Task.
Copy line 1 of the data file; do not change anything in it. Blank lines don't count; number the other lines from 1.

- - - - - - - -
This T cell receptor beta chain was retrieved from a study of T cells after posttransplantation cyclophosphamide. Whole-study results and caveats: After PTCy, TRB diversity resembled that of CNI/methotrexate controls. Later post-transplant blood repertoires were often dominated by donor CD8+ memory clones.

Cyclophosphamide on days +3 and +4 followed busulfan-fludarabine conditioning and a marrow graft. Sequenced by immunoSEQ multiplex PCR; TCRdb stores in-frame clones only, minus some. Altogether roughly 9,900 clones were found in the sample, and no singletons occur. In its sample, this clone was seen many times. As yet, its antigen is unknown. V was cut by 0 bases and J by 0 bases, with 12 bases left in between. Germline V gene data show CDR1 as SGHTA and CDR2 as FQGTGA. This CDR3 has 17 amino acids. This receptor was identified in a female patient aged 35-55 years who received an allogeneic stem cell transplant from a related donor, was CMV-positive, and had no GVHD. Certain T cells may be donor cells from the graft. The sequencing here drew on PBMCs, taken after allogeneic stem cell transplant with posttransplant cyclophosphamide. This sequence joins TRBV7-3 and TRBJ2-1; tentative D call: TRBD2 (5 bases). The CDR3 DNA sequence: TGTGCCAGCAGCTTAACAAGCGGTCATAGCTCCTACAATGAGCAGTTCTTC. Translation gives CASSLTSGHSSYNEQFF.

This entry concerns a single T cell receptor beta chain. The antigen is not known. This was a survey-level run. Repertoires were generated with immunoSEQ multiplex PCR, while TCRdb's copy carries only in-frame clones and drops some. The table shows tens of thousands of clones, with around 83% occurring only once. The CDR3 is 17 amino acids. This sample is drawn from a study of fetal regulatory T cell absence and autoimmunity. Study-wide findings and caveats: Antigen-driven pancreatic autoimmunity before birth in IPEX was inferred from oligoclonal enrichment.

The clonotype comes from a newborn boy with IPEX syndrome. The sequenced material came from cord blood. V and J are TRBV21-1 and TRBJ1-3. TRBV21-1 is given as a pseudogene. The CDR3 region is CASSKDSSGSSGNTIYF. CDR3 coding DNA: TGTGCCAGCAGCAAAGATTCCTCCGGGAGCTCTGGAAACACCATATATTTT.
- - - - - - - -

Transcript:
This T cell receptor beta chain was retrieved from a study of T cells after posttransplantation cyclophosphamide. Whole-study results and caveats: After PTCy, TRB diversity resembled that of CNI/methotrexate controls. Later post-transplant blood repertoires were often dominated by donor CD8+ memory clones.